First, NTBC can not prevent the start of the development of HCC in some tyrosinemia type I patients. Such a hypothesis is in line with the observations in fumarylacetoacetase deficient knockout mice in which even high doses of NTBC in combination with dietary restriction of phenylalanine and tyrosine did not prevent HCC (18,19).

Second, the development of HCC can not be stopped by NTBC if HCC is present before NTBC is introduced. This hypothesis underscores the importance of both the early recognition of tyrosinemia type I and intensive prolonged surveillance for the development of HCC even in cases apparently adequately treated with NTBC. In this regard, the development of adequate neonatal screening is greatly needed. Screening procedures, however, can not rely on genetic screening for mutations that are only frequent in specific areas such as Quebec (20), blood AFP or blood tyrosine concentrations (21-23). The most promising measurement is probably the succinylacetone concentration in blood or urine. Blood testing will require further refining of the method to decrease the limit of detection, while urine screening will require a major change in neonatal screening procedures.

Third, the difference between the positive reaction on NTBC at the start of the treatment and the lack of a positive reaction some years later may also suggest the development of resistance to NTBC by at least some liver cells.

Concerning the intensive follow-up for HCC in patients with tyrosinemia type I, the fact that increased AFP may be due to reasons other than development of HCC decreases the specificity of this test. The causes of elevated AFP include the development of adenoma and regeneration as observed in less adequately treated tyrosinemia type I patients. In addition, the possibility that HCC is developing in patients with very mild elevations of AFP must be considered. Patients in whom normal concentrations of AFP are not reached, therefore, should be monitored even more intensively. In general, the hepatic ultrasound is sufficient for detecting even very small nodules (24). Our patients case suggests that if an elevated AFP is detected and if the ultrasound of the liver is normal, other diagnostic modalities should be employed to screen for HCC.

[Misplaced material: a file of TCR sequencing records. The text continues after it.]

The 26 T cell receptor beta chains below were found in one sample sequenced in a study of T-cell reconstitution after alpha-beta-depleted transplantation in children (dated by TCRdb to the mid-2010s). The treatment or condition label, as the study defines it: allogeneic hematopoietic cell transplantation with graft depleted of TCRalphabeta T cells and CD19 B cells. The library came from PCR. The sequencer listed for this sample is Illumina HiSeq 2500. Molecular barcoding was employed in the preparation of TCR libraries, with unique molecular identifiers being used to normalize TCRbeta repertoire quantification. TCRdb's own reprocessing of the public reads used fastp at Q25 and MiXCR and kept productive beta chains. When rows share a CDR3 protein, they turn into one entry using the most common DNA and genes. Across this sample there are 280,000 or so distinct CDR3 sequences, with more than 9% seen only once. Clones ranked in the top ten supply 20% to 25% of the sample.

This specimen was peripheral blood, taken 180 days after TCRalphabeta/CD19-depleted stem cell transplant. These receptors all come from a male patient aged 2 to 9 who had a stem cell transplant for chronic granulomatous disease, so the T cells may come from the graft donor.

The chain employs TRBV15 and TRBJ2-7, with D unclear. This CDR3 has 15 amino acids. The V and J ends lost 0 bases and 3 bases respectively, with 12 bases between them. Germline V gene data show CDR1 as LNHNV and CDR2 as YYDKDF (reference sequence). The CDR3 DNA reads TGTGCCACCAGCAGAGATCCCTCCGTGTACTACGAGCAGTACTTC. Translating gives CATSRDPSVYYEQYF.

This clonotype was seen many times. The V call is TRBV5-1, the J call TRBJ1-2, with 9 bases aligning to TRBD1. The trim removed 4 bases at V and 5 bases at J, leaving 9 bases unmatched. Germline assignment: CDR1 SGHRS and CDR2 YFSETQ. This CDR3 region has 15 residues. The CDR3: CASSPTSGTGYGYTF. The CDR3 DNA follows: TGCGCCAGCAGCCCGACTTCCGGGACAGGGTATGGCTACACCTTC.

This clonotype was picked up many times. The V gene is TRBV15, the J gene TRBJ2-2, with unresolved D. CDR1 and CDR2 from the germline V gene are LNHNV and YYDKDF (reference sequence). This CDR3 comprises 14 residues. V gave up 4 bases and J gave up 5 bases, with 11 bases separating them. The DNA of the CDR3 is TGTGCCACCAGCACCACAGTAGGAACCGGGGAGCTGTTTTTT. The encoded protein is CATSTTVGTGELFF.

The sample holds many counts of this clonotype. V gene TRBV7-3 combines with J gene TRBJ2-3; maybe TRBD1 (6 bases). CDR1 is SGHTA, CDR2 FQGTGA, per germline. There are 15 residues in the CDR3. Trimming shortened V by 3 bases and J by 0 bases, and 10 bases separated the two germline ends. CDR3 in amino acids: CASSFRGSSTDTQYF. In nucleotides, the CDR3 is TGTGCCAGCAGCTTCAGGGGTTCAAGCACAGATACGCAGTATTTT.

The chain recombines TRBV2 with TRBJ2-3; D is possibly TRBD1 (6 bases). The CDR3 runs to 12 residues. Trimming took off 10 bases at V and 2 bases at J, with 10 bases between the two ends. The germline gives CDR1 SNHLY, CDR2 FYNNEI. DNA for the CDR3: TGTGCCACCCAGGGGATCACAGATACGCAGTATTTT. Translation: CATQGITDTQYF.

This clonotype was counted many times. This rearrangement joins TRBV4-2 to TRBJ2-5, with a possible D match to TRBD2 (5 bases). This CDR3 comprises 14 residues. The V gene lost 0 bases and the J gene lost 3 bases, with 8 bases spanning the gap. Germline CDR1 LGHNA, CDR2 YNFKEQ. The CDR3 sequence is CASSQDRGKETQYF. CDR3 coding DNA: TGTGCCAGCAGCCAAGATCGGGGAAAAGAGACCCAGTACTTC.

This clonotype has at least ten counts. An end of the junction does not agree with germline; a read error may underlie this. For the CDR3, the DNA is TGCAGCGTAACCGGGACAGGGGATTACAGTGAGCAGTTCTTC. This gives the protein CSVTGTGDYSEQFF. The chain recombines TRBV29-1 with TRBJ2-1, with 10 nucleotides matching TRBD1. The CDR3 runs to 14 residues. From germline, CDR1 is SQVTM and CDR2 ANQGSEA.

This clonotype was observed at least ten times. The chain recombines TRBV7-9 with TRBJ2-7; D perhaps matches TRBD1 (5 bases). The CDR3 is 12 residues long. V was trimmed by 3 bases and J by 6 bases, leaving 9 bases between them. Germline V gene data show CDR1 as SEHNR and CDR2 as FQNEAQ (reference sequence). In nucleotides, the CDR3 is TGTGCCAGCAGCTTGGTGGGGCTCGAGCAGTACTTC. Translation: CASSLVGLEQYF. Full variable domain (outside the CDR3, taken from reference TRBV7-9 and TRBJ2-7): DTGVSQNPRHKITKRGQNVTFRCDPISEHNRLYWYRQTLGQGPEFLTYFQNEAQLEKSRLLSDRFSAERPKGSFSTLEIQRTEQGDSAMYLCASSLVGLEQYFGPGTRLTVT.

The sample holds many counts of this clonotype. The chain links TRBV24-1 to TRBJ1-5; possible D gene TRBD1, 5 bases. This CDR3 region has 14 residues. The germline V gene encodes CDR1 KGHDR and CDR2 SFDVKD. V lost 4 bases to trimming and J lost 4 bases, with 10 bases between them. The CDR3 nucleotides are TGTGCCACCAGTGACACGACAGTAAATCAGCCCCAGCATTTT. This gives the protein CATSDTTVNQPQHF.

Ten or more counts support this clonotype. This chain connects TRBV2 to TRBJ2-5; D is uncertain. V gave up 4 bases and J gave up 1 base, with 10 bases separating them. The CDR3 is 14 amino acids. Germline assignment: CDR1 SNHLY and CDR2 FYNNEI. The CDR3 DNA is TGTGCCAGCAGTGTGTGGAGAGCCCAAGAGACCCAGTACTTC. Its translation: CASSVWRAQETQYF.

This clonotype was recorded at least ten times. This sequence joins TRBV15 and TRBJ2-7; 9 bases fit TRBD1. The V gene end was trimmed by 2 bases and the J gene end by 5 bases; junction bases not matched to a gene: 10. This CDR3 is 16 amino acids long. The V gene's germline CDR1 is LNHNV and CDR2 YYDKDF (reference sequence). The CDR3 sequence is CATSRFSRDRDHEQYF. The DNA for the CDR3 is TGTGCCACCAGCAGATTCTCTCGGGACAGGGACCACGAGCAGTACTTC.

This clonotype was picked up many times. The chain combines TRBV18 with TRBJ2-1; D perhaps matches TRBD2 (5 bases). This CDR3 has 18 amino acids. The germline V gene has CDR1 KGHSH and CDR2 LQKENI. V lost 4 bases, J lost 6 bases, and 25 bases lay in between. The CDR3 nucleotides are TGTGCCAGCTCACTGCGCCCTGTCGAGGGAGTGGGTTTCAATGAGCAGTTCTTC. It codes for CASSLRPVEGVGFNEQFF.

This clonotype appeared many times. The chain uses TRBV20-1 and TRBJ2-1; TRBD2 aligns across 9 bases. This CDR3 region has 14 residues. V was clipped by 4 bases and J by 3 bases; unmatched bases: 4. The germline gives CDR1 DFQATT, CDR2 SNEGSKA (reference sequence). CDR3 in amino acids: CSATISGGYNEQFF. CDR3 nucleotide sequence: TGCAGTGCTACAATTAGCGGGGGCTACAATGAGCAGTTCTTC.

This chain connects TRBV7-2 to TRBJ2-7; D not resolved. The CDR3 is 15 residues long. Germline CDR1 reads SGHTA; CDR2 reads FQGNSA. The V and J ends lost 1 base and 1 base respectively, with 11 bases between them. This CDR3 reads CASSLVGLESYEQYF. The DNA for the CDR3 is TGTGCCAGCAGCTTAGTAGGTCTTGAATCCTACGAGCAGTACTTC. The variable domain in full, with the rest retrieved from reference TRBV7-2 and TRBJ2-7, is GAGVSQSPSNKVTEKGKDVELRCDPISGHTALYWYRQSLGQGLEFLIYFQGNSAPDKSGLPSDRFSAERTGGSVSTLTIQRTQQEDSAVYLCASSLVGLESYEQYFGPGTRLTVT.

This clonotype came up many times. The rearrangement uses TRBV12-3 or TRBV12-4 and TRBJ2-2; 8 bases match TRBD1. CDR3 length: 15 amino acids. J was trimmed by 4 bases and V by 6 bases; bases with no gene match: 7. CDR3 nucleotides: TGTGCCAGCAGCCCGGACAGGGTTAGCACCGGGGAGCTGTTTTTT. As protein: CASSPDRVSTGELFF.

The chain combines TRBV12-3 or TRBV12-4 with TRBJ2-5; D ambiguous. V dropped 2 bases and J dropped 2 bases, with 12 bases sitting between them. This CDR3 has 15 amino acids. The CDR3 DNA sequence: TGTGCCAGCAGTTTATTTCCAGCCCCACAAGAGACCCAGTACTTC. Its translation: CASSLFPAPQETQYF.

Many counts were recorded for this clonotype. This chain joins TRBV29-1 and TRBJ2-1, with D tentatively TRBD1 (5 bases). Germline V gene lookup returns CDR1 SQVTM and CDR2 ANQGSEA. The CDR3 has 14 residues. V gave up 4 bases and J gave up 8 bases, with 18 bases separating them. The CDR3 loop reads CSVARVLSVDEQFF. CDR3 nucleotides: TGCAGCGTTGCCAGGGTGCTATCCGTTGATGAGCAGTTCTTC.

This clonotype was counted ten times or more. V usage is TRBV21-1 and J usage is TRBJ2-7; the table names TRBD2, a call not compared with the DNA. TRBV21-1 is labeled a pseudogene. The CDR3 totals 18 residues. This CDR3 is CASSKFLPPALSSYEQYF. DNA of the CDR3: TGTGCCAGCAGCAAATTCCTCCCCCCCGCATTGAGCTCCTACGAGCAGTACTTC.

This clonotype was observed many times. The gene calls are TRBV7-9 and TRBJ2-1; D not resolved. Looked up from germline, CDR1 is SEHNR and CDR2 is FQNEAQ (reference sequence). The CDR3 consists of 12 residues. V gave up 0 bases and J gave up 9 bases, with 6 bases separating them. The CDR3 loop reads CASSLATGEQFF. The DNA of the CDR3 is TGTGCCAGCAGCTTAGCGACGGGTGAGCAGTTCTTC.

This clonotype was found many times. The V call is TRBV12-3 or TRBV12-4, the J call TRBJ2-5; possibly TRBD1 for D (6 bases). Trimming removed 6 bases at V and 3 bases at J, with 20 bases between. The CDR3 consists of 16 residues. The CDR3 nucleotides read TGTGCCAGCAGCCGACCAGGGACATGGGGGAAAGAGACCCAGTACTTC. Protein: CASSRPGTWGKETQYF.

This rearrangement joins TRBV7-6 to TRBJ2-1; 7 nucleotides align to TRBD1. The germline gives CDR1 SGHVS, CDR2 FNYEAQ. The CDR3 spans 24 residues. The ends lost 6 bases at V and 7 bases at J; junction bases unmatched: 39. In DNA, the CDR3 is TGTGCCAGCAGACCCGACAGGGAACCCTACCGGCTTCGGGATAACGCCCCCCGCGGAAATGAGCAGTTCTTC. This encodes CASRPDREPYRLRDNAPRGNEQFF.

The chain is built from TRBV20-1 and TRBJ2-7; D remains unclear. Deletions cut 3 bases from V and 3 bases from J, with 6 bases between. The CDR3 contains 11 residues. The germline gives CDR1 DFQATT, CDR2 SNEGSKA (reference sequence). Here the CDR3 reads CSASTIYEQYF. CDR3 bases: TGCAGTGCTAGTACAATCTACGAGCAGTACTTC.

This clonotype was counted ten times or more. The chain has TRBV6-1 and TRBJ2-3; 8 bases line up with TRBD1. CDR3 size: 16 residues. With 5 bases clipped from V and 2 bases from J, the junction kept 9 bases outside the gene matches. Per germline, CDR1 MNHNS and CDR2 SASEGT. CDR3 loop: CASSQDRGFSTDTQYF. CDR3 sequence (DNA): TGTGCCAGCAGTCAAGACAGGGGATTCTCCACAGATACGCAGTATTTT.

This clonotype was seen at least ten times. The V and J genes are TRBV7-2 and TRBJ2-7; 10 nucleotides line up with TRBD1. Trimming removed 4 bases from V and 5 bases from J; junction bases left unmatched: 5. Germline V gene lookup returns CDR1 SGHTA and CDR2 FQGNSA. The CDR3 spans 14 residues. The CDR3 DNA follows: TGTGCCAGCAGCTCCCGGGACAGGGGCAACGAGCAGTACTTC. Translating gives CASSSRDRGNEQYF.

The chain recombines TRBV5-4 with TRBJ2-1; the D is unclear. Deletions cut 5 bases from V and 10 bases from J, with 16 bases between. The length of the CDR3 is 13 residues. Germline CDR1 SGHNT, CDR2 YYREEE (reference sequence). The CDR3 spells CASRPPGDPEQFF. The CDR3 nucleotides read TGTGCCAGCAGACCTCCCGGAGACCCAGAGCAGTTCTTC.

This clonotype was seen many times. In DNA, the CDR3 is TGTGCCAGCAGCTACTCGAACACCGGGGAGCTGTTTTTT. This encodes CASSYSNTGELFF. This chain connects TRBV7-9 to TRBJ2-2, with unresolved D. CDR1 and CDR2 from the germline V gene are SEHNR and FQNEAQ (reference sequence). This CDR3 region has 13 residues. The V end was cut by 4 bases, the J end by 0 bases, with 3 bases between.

Development of biochemical markers to monitor for HCC in tyrosinemia type I other than AFP is an issue of ongoing research. Other methods investigated to date have had drawbacks (25). However, new techniques such as proteonomic signatures in blood may hold promise (26).

In conclusion, NTBC is the treatment of choice for patients with very early, early and late presenting forms of tyrosinemia. Treatment should be started as early as possible suggesting that reliable neonatal screening should be a priority world-wide. Liver transplantation carries high morbidity and mortality and should be reserved for patients with failure to respond to NTBC in case of acute liver failure and those with possible development of HCC. Early recognition of tyrosinemia type I and adequate treatment should always be followed by intensive follow up for the risk of development of HHC both at the short and the long term. There is a need for development of methods other than AFP such as proteonomic signatures in blood to monitor treated patients. It remains to be shown whether NTBC is sufficient to prevent the development of HCC or only retard the growth of HCC already present.

Back to Top | Article Outline


1. Kvittingen EA. Tyrosinaemia: treatment and outcome. J Inher Metab Dis 1995;18:375-9.
2. van Spronsen FJ, Thomasse Y, Smit GPA, et al. Hereditary tyrosinemia type I: a new classification with difference in prognosis on dietary treatment. Hepatology 1994;20:187-91.
3. van Spronsen FJ, Smit GPA, Wijburg FA, et al. Tyrosinaemia type I: considerations on treatment strategy and experiences with risk assesment, diet and transplantation. J Inher Metab Dis 1995;18:111-4.
4. Weinberg AG, Mize CE, Vorthen HG. Occurrence of hepatoma in chronic form of hereditary tyrosinemia. J Pediatr 1976;88:434-8.
5. van Spronsen FJ, Berger R, Smit GPA, et al. Tyrosinaemia type I: Orthotopic liver transplantation as the only definitive answer to a metabolic as well as an oncological problem. J Inher Metab Dis 1989;12(Suppl 2):339-42.
6. Lindstedt S, Holme E, Lock EA, et al. Treatment of hereditary tyrosinaemia type I by inhibition of 4-hydroxyphenylpyruvate dioxygenase. Lancet 1992;340:813-7.